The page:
Effect of dew period and temperature on the ability of Exserohilum monoceras to cause seedling mortality of Echinochloa species.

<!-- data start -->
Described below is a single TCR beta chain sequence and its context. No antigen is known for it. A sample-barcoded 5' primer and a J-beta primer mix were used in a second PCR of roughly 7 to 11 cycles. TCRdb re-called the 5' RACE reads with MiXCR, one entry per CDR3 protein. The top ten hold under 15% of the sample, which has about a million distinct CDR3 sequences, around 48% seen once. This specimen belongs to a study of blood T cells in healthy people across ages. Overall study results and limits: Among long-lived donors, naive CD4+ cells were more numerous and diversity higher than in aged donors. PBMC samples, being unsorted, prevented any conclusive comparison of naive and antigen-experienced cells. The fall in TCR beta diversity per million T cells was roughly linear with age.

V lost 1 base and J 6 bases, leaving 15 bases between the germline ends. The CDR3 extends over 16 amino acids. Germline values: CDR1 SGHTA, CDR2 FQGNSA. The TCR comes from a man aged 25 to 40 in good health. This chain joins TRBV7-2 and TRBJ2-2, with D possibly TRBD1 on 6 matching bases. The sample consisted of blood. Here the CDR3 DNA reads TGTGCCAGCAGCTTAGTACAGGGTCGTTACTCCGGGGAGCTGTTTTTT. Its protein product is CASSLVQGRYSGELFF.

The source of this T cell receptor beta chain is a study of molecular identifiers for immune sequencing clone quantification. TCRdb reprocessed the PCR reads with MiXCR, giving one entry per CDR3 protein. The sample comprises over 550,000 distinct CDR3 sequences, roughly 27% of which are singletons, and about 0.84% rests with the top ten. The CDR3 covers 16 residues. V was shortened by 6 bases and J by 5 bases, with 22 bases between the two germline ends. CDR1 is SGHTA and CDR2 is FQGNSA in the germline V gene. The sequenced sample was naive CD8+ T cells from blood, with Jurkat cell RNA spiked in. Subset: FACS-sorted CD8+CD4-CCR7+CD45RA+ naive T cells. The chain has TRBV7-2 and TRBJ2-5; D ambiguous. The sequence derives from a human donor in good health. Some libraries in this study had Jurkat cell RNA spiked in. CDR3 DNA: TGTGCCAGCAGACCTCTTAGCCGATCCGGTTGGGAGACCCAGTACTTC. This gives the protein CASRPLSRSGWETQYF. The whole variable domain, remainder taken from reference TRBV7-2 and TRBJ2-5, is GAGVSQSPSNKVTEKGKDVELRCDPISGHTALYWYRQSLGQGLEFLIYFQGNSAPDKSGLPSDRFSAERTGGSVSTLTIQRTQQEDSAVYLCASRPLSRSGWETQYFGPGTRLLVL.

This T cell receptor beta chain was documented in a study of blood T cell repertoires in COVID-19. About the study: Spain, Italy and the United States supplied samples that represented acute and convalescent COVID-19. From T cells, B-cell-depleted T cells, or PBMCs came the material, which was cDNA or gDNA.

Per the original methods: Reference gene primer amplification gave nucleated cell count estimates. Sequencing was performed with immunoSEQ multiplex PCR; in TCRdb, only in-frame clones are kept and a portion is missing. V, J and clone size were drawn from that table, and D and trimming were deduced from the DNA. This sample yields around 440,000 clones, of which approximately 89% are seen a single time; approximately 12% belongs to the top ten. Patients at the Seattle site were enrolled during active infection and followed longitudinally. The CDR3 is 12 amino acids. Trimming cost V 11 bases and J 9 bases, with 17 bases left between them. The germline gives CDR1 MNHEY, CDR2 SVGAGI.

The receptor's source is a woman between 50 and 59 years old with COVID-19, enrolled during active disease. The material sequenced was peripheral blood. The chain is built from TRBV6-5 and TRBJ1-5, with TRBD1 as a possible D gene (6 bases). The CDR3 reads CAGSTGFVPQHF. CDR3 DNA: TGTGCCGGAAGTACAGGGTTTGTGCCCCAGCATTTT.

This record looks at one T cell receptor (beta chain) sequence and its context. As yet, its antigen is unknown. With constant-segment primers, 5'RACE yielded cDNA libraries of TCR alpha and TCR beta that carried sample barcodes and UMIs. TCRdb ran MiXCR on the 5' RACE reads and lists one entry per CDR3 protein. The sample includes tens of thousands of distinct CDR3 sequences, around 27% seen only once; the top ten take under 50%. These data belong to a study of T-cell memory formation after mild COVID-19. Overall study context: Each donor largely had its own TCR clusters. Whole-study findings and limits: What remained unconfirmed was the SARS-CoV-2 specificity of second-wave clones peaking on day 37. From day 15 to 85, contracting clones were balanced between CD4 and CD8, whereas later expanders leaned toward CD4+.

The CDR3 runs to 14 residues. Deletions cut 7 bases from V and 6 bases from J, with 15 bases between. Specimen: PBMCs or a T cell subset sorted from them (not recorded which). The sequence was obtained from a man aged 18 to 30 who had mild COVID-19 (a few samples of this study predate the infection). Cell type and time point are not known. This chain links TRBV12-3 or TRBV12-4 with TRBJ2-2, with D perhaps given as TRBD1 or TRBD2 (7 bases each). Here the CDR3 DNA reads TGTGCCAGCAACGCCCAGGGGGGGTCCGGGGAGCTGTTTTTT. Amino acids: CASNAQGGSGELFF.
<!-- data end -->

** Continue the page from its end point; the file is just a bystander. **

In greenhouse and controlled environment experiments, disease development and mortality of Echinochloa crus-galli, E. colona [E. colonum] and E. glabrescens [E. crus-galli] caused by E. monoceras were affected by duration, frequency and timing of dew period, as well as by dew-period temperature and post-dew temperature. When adequate dew was provided, 100% mortality occurred for all 3 Echinochloa spp. over the broad dew-period temperature range of 20-30°C. The effect of post-dew temperature on disease development varied with the initial dew period. The minimum dew period to achieve 100% mortality was 16 h for E. colona, 12 h for E. crus-galli and 8 h for E. glabrescens. Increasing dew period enlarged the range of temperature for maximum efficacy, whereas the use of optimum dew-period temperature decreased the dew period requirement. Delaying the initiation of the dew period by 24 h did not adversely affect disease development. Increased disease development occurred for inoculated seedlings treated with repetitive dew periods of shorter duration than the optimal period. These findings characterize 1 of the epidemiological requirements, i.e., dew requirement, needed to assess the potential of E. monoceras for the control of Echinochloa spp. in rice.